Study: People Who Believe Workplace Gender Equality Exists Are the Most Biased
People who believe modern society is free of gender bias are often the ones perpetuating it the most, a new study evaluating the veterinarian profession in the United Kingdom found. Researchers asked managers in the veterinarian profession to evaluate a male and female worker on the basis of a fictitious performance review. They found managers who believed gender bias no longer existed in their profession were more likely to rate the male worker — — with the same qualifications as the female — as more competent than his female counterpart and recommended a higher salary for him. Those who believed gender equality still had a long way to go advocated for equal pay for both the male and female workers, the study states.
Where people stand on their view of the current state of gender equality in the world, the study proposes, can be one effective method in understanding who is perpetuating gender bias in an organization.
“With many professions working to increase the number of women in their ranks, companies need to be careful not to equate gender diversity with gender equality — even with equal numbers you can have unequal treatment,” lead author Dr Christopher Begeny, of the University of Exeter, said in a statement. “Ongoing vigilance is required, including awareness training to guard against some forms of bias.”
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The study’s findings are in line with how many deep-seated issues within gender inequality, such as the gender pay gap, are often considered to be myths. Most of this rhetoric is peddled by men — in the latest study, for example, two-thirds of managers who said the gender gap is a myth were men. This stems out of a variety of reasons — privilege, for one, with the help of which men often don’t experience workplace discrimination on the basis of their gender, making it more difficult for them to admit or notice there is gender bias, even if it’s not directed at them. Ignorance, fueled by their own biases and from an aversion to inconvenience, is another, by which men often try and maintain the status quo that prioritizes and rewards them over others.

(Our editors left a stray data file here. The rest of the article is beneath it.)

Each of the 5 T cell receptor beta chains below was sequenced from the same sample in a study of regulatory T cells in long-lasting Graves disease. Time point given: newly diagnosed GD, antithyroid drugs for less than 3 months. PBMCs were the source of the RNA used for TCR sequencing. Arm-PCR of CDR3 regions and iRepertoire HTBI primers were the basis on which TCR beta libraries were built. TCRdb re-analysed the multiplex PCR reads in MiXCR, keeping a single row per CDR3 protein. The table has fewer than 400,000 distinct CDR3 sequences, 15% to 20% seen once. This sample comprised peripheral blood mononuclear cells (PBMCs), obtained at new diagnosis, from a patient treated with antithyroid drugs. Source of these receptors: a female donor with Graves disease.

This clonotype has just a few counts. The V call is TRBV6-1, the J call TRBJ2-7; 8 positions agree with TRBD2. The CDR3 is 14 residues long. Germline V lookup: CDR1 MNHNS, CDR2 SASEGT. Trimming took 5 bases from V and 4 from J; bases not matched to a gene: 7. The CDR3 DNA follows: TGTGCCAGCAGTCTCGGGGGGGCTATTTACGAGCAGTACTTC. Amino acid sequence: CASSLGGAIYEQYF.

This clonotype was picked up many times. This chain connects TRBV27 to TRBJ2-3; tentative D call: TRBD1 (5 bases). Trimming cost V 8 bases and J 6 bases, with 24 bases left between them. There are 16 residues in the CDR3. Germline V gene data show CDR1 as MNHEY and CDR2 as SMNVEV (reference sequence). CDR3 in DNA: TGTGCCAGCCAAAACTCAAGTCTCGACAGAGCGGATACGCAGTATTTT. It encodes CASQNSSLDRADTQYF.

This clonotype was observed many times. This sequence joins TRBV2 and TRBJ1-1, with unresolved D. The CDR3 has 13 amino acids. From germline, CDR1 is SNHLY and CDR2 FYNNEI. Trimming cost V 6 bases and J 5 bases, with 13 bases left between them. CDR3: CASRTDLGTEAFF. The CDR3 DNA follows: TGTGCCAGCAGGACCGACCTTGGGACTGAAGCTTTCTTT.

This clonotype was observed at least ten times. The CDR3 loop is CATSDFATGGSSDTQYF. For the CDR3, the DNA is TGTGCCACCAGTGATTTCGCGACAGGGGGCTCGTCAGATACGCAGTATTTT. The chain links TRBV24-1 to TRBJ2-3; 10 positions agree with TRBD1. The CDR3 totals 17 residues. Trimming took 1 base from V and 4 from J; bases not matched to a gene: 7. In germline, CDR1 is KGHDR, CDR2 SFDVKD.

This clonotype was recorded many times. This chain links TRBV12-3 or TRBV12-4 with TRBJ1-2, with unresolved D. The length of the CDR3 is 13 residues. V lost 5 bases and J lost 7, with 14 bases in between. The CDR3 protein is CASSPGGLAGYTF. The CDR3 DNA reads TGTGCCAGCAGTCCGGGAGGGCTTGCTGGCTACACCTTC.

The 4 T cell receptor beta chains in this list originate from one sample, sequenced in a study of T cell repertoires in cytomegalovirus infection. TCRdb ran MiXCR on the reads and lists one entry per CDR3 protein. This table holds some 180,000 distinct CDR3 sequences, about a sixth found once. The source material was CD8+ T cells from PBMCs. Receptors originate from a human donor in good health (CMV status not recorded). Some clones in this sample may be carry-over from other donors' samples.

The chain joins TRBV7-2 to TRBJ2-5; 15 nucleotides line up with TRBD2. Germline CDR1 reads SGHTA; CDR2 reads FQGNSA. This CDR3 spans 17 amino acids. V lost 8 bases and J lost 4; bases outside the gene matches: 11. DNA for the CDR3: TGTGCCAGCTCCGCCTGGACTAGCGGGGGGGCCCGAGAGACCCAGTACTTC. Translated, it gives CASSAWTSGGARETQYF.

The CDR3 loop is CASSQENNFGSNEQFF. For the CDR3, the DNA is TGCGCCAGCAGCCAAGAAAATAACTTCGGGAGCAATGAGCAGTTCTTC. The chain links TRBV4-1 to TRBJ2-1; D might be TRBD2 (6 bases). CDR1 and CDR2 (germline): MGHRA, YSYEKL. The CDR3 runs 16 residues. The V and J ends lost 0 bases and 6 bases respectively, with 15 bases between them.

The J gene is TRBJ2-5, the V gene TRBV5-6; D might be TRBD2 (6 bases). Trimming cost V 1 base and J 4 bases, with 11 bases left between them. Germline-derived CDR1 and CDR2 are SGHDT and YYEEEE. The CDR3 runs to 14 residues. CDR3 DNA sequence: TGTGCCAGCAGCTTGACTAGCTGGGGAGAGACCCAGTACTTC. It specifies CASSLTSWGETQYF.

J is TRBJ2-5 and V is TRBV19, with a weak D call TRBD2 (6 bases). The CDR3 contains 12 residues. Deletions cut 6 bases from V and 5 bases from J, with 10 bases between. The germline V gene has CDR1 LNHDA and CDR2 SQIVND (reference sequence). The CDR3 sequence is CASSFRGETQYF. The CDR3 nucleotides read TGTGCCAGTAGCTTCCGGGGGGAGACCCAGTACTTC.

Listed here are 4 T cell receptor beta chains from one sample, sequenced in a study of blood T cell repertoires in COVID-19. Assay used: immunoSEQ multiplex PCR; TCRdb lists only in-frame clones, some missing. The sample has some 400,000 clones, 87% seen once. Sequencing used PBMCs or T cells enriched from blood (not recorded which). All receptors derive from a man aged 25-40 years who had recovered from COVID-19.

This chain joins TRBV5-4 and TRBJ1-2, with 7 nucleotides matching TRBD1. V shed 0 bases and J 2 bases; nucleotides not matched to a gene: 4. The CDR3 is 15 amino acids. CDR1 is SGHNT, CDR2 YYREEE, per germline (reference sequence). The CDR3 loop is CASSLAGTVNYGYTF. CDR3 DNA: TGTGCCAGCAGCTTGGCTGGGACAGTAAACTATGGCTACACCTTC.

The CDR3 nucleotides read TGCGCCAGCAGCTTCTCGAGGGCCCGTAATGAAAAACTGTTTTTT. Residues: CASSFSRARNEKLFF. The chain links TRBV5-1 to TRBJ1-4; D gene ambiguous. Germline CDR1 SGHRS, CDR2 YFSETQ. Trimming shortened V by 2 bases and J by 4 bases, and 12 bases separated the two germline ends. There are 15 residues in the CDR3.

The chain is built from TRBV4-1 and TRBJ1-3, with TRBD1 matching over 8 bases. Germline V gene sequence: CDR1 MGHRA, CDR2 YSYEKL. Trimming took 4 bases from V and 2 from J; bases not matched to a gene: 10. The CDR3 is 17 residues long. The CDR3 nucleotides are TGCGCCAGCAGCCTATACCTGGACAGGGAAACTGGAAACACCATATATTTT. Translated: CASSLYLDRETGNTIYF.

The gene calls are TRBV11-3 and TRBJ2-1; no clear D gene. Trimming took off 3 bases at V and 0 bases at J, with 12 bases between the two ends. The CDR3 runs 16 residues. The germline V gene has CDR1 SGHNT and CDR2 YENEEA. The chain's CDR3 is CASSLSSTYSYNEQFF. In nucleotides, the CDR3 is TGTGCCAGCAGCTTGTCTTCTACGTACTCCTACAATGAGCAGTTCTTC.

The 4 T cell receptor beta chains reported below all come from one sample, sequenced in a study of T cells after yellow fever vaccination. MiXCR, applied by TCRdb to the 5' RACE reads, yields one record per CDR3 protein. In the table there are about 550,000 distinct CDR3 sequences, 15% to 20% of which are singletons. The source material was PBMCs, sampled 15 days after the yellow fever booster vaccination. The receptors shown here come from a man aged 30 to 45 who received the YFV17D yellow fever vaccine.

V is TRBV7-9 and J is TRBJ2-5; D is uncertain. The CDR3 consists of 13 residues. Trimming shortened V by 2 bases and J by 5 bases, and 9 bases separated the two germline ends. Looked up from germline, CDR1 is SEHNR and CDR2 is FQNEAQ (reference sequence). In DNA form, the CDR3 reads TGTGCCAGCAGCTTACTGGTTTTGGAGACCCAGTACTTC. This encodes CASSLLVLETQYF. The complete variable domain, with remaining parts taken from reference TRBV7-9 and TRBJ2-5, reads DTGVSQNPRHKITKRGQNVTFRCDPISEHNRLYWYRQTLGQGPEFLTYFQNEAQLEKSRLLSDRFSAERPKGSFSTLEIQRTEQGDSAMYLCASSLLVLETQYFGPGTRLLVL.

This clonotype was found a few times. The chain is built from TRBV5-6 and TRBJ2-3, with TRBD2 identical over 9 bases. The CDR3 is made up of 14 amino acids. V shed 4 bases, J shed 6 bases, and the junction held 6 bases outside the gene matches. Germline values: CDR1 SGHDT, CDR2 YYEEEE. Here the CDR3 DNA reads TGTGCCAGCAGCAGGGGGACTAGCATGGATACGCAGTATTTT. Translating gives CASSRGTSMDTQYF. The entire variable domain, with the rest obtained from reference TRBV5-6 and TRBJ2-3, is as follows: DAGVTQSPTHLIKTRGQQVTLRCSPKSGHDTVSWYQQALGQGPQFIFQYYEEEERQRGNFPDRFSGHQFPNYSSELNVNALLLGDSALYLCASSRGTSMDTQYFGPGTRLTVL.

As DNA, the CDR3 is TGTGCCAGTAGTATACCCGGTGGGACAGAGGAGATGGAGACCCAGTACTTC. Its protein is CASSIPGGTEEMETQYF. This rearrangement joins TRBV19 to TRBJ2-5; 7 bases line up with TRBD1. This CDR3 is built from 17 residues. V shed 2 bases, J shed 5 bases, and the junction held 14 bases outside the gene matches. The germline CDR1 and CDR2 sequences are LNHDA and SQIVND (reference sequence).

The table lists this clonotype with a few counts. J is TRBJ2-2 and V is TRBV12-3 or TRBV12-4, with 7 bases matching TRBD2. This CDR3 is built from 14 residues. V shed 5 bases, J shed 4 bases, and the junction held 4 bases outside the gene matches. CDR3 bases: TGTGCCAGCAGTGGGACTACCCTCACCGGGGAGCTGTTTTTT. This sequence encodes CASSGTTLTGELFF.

Some female managers, too, were found to peddle similar obtuseness regarding gender equality in the workplace, which again points to how mere inclusion can be mistaken for empowerment.
Misperceiving gender equality in the workplace is dangerous because it instills a level of comfort, and therefore, complacence, that serves as a barrier to progress. In the absence of constant vigilance, inherent workplace biases against women and other genders blossom.
In India, women are paid 34% less than their male peers; 70% of working women struggle to resume work after family leave; and the growth graph of professional women’s careers often face downward after they finish their education, with most feeling high-paying fields aren’t realistic for them to pursue.
Modern workplaces perpetuate gender bias — this is not a phenomenon subject to people’s opinions; it’s a fact. The faster we internalize this, the faster we’ll be able to do something about it.
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